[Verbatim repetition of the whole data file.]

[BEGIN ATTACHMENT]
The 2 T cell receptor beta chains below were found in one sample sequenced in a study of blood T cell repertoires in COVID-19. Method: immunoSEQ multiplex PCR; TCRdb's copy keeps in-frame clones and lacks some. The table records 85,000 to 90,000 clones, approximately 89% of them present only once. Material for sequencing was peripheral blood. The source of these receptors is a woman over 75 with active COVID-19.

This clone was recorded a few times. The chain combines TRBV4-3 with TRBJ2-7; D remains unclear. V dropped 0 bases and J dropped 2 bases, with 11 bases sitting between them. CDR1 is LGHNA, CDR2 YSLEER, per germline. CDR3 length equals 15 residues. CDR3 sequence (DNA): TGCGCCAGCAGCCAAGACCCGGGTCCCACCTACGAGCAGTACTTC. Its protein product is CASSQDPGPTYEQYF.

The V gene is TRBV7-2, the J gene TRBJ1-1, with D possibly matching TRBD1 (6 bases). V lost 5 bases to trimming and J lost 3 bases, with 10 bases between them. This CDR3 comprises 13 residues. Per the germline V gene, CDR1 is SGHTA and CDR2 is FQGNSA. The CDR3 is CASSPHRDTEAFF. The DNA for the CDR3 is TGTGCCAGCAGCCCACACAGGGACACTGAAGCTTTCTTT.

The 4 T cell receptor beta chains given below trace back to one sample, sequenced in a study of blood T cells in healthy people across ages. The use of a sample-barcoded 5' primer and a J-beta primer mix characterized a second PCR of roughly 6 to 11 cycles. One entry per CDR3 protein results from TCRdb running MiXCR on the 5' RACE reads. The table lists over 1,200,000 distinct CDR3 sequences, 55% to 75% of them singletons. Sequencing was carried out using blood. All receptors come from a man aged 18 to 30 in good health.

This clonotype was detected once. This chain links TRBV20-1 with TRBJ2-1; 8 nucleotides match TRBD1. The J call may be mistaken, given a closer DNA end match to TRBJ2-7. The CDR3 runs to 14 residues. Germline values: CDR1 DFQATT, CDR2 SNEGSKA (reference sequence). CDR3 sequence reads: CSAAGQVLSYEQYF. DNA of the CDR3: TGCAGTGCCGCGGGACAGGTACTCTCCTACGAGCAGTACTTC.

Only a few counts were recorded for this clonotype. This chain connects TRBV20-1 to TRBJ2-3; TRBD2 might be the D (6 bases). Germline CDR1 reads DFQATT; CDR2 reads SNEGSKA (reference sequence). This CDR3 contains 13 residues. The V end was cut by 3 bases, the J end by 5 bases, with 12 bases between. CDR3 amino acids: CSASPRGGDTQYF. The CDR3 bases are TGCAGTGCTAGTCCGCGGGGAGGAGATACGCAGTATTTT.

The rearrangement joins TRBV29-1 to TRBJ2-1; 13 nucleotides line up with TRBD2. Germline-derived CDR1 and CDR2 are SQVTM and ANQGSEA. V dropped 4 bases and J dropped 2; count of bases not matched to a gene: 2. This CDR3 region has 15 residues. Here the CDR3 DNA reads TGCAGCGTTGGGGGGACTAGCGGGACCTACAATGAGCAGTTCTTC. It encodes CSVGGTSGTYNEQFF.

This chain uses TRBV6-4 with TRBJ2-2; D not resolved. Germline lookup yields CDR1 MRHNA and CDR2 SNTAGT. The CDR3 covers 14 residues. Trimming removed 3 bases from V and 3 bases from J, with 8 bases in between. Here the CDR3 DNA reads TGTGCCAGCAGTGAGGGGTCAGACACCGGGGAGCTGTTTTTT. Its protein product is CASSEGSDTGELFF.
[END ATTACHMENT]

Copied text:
The 2 T cell receptor beta chains below were found in one sample sequenced in a study of blood T cell repertoires in COVID-19. Method: immunoSEQ multiplex PCR; TCRdb's copy keeps in-frame clones and lacks some. The table records 85,000 to 90,000 clones, approximately 89% of them present only once. Material for sequencing was peripheral blood. The source of these receptors is a woman over 75 with active COVID-19.

This clone was recorded a few times. The chain combines TRBV4-3 with TRBJ2-7; D remains unclear. V dropped 0 bases and J dropped 2 bases, with 11 bases sitting between them. CDR1 is LGHNA, CDR2 YSLEER, per germline. CDR3 length equals 15 residues. CDR3 sequence (DNA): TGCGCCAGCAGCCAAGACCCGGGTCCCACCTACGAGCAGTACTTC. Its protein product is CASSQDPGPTYEQYF.

The V gene is TRBV7-2, the J gene TRBJ1-1, with D possibly matching TRBD1 (6 bases). V lost 5 bases to trimming and J lost 3 bases, with 10 bases between them. This CDR3 comprises 13 residues. Per the germline V gene, CDR1 is SGHTA and CDR2 is FQGNSA. The CDR3 is CASSPHRDTEAFF. The DNA for the CDR3 is TGTGCCAGCAGCCCACACAGGGACACTGAAGCTTTCTTT.

The 4 T cell receptor beta chains given below trace back to one sample, sequenced in a study of blood T cells in healthy people across ages. The use of a sample-barcoded 5' primer and a J-beta primer mix characterized a second PCR of roughly 6 to 11 cycles. One entry per CDR3 protein results from TCRdb running MiXCR on the 5' RACE reads. The table lists over 1,200,000 distinct CDR3 sequences, 55% to 75% of them singletons. Sequencing was carried out using blood. All receptors come from a man aged 18 to 30 in good health.

This clonotype was detected once. This chain links TRBV20-1 with TRBJ2-1; 8 nucleotides match TRBD1. The J call may be mistaken, given a closer DNA end match to TRBJ2-7. The CDR3 runs to 14 residues. Germline values: CDR1 DFQATT, CDR2 SNEGSKA (reference sequence). CDR3 sequence reads: CSAAGQVLSYEQYF. DNA of the CDR3: TGCAGTGCCGCGGGACAGGTACTCTCCTACGAGCAGTACTTC.

Only a few counts were recorded for this clonotype. This chain connects TRBV20-1 to TRBJ2-3; TRBD2 might be the D (6 bases). Germline CDR1 reads DFQATT; CDR2 reads SNEGSKA (reference sequence). This CDR3 contains 13 residues. The V end was cut by 3 bases, the J end by 5 bases, with 12 bases between. CDR3 amino acids: CSASPRGGDTQYF. The CDR3 bases are TGCAGTGCTAGTCCGCGGGGAGGAGATACGCAGTATTTT.

The rearrangement joins TRBV29-1 to TRBJ2-1; 13 nucleotides line up with TRBD2. Germline-derived CDR1 and CDR2 are SQVTM and ANQGSEA. V dropped 4 bases and J dropped 2; count of bases not matched to a gene: 2. This CDR3 region has 15 residues. Here the CDR3 DNA reads TGCAGCGTTGGGGGGACTAGCGGGACCTACAATGAGCAGTTCTTC. It encodes CSVGGTSGTYNEQFF.

This chain uses TRBV6-4 with TRBJ2-2; D not resolved. Germline lookup yields CDR1 MRHNA and CDR2 SNTAGT. The CDR3 covers 14 residues. Trimming removed 3 bases from V and 3 bases from J, with 8 bases in between. Here the CDR3 DNA reads TGTGCCAGCAGTGAGGGGTCAGACACCGGGGAGCTGTTTTTT. Its protein product is CASSEGSDTGELFF.